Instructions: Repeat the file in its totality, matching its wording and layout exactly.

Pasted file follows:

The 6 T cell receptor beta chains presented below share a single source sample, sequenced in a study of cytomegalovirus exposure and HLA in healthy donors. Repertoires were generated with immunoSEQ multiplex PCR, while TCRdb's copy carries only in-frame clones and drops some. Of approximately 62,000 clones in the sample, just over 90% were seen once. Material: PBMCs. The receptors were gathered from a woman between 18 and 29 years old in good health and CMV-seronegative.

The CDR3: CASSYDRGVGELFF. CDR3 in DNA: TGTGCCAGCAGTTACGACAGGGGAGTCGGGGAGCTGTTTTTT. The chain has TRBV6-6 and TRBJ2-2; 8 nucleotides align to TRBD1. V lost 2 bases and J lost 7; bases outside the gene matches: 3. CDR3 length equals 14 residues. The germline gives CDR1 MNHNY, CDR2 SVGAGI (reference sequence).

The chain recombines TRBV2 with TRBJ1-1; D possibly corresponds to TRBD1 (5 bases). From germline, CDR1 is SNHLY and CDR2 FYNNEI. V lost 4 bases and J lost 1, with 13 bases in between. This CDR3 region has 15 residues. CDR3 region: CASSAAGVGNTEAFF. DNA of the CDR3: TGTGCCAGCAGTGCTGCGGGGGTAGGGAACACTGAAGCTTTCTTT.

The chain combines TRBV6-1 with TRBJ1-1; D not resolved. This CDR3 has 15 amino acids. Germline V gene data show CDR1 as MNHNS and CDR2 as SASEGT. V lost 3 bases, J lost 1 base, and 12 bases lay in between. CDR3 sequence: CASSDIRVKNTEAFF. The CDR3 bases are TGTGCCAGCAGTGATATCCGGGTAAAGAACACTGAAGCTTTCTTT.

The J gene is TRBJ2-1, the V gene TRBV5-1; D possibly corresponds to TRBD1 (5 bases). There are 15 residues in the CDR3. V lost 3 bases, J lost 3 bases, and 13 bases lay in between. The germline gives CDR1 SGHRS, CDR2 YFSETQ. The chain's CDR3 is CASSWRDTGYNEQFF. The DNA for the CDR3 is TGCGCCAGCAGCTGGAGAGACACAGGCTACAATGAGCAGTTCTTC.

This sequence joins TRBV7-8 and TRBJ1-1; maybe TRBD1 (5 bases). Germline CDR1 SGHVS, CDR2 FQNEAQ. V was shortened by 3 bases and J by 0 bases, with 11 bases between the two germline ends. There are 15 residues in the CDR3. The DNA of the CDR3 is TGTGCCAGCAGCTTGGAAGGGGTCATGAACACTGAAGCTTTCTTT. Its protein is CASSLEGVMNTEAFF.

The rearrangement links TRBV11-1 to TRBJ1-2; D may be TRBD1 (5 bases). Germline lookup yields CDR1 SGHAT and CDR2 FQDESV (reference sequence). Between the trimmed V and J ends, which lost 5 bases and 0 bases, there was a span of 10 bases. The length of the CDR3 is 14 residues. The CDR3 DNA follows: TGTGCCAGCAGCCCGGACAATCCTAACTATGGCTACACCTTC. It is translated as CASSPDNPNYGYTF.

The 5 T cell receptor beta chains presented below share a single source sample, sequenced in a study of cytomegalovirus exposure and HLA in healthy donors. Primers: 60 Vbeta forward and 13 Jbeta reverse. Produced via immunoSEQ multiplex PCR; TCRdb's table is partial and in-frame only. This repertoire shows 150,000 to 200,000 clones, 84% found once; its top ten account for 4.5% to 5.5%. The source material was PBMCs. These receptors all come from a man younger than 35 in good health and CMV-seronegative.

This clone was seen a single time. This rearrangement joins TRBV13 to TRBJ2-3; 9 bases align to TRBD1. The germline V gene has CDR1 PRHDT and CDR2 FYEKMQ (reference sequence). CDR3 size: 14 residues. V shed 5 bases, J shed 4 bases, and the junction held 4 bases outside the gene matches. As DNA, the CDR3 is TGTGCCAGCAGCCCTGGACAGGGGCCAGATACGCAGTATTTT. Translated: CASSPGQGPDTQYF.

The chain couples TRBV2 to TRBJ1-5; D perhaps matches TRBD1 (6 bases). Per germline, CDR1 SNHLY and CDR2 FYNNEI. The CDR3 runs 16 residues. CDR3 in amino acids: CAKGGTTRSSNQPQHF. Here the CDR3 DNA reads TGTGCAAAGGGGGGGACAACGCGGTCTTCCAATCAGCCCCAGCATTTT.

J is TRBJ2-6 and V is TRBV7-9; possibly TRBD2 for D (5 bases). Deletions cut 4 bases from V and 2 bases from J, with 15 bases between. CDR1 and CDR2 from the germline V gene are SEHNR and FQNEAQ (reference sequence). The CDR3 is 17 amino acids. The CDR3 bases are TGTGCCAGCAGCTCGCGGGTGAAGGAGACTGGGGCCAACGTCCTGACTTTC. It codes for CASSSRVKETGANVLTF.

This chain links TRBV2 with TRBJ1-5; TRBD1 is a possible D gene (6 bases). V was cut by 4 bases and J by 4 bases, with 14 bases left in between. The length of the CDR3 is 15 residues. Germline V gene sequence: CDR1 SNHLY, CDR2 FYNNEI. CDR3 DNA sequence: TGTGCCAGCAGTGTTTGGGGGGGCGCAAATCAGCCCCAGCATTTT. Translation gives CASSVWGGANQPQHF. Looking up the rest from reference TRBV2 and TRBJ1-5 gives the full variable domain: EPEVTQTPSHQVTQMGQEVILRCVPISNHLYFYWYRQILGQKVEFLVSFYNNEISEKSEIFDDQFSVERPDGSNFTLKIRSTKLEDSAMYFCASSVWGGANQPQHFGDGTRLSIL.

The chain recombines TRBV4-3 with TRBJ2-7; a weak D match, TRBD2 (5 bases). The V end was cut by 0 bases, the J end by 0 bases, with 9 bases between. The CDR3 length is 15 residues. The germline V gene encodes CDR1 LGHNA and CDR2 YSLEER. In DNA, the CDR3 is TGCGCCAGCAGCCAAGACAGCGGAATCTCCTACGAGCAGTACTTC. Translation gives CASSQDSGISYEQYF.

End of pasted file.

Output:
The 6 T cell receptor beta chains presented below share a single source sample, sequenced in a study of cytomegalovirus exposure and HLA in healthy donors. Repertoires were generated with immunoSEQ multiplex PCR, while TCRdb's copy carries only in-frame clones and drops some. Of approximately 62,000 clones in the sample, just over 90% were seen once. Material: PBMCs. The receptors were gathered from a woman between 18 and 29 years old in good health and CMV-seronegative.

The CDR3: CASSYDRGVGELFF. CDR3 in DNA: TGTGCCAGCAGTTACGACAGGGGAGTCGGGGAGCTGTTTTTT. The chain has TRBV6-6 and TRBJ2-2; 8 nucleotides align to TRBD1. V lost 2 bases and J lost 7; bases outside the gene matches: 3. CDR3 length equals 14 residues. The germline gives CDR1 MNHNY, CDR2 SVGAGI (reference sequence).

The chain recombines TRBV2 with TRBJ1-1; D possibly corresponds to TRBD1 (5 bases). From germline, CDR1 is SNHLY and CDR2 FYNNEI. V lost 4 bases and J lost 1, with 13 bases in between. This CDR3 region has 15 residues. CDR3 region: CASSAAGVGNTEAFF. DNA of the CDR3: TGTGCCAGCAGTGCTGCGGGGGTAGGGAACACTGAAGCTTTCTTT.

The chain combines TRBV6-1 with TRBJ1-1; D not resolved. This CDR3 has 15 amino acids. Germline V gene data show CDR1 as MNHNS and CDR2 as SASEGT. V lost 3 bases, J lost 1 base, and 12 bases lay in between. CDR3 sequence: CASSDIRVKNTEAFF. The CDR3 bases are TGTGCCAGCAGTGATATCCGGGTAAAGAACACTGAAGCTTTCTTT.

The J gene is TRBJ2-1, the V gene TRBV5-1; D possibly corresponds to TRBD1 (5 bases). There are 15 residues in the CDR3. V lost 3 bases, J lost 3 bases, and 13 bases lay in between. The germline gives CDR1 SGHRS, CDR2 YFSETQ. The chain's CDR3 is CASSWRDTGYNEQFF. The DNA for the CDR3 is TGCGCCAGCAGCTGGAGAGACACAGGCTACAATGAGCAGTTCTTC.

This sequence joins TRBV7-8 and TRBJ1-1; maybe TRBD1 (5 bases). Germline CDR1 SGHVS, CDR2 FQNEAQ. V was shortened by 3 bases and J by 0 bases, with 11 bases between the two germline ends. There are 15 residues in the CDR3. The DNA of the CDR3 is TGTGCCAGCAGCTTGGAAGGGGTCATGAACACTGAAGCTTTCTTT. Its protein is CASSLEGVMNTEAFF.

The rearrangement links TRBV11-1 to TRBJ1-2; D may be TRBD1 (5 bases). Germline lookup yields CDR1 SGHAT and CDR2 FQDESV (reference sequence). Between the trimmed V and J ends, which lost 5 bases and 0 bases, there was a span of 10 bases. The length of the CDR3 is 14 residues. The CDR3 DNA follows: TGTGCCAGCAGCCCGGACAATCCTAACTATGGCTACACCTTC. It is translated as CASSPDNPNYGYTF.

The 5 T cell receptor beta chains presented below share a single source sample, sequenced in a study of cytomegalovirus exposure and HLA in healthy donors. Primers: 60 Vbeta forward and 13 Jbeta reverse. Produced via immunoSEQ multiplex PCR; TCRdb's table is partial and in-frame only. This repertoire shows 150,000 to 200,000 clones, 84% found once; its top ten account for 4.5% to 5.5%. The source material was PBMCs. These receptors all come from a man younger than 35 in good health and CMV-seronegative.

This clone was seen a single time. This rearrangement joins TRBV13 to TRBJ2-3; 9 bases align to TRBD1. The germline V gene has CDR1 PRHDT and CDR2 FYEKMQ (reference sequence). CDR3 size: 14 residues. V shed 5 bases, J shed 4 bases, and the junction held 4 bases outside the gene matches. As DNA, the CDR3 is TGTGCCAGCAGCCCTGGACAGGGGCCAGATACGCAGTATTTT. Translated: CASSPGQGPDTQYF.

The chain couples TRBV2 to TRBJ1-5; D perhaps matches TRBD1 (6 bases). Per germline, CDR1 SNHLY and CDR2 FYNNEI. The CDR3 runs 16 residues. CDR3 in amino acids: CAKGGTTRSSNQPQHF. Here the CDR3 DNA reads TGTGCAAAGGGGGGGACAACGCGGTCTTCCAATCAGCCCCAGCATTTT.

J is TRBJ2-6 and V is TRBV7-9; possibly TRBD2 for D (5 bases). Deletions cut 4 bases from V and 2 bases from J, with 15 bases between. CDR1 and CDR2 from the germline V gene are SEHNR and FQNEAQ (reference sequence). The CDR3 is 17 amino acids. The CDR3 bases are TGTGCCAGCAGCTCGCGGGTGAAGGAGACTGGGGCCAACGTCCTGACTTTC. It codes for CASSSRVKETGANVLTF.

This chain links TRBV2 with TRBJ1-5; TRBD1 is a possible D gene (6 bases). V was cut by 4 bases and J by 4 bases, with 14 bases left in between. The length of the CDR3 is 15 residues. Germline V gene sequence: CDR1 SNHLY, CDR2 FYNNEI. CDR3 DNA sequence: TGTGCCAGCAGTGTTTGGGGGGGCGCAAATCAGCCCCAGCATTTT. Translation gives CASSVWGGANQPQHF. Looking up the rest from reference TRBV2 and TRBJ1-5 gives the full variable domain: EPEVTQTPSHQVTQMGQEVILRCVPISNHLYFYWYRQILGQKVEFLVSFYNNEISEKSEIFDDQFSVERPDGSNFTLKIRSTKLEDSAMYFCASSVWGGANQPQHFGDGTRLSIL.

The chain recombines TRBV4-3 with TRBJ2-7; a weak D match, TRBD2 (5 bases). The V end was cut by 0 bases, the J end by 0 bases, with 9 bases between. The CDR3 length is 15 residues. The germline V gene encodes CDR1 LGHNA and CDR2 YSLEER. In DNA, the CDR3 is TGCGCCAGCAGCCAAGACAGCGGAATCTCCTACGAGCAGTACTTC. Translation gives CASSQDSGISYEQYF.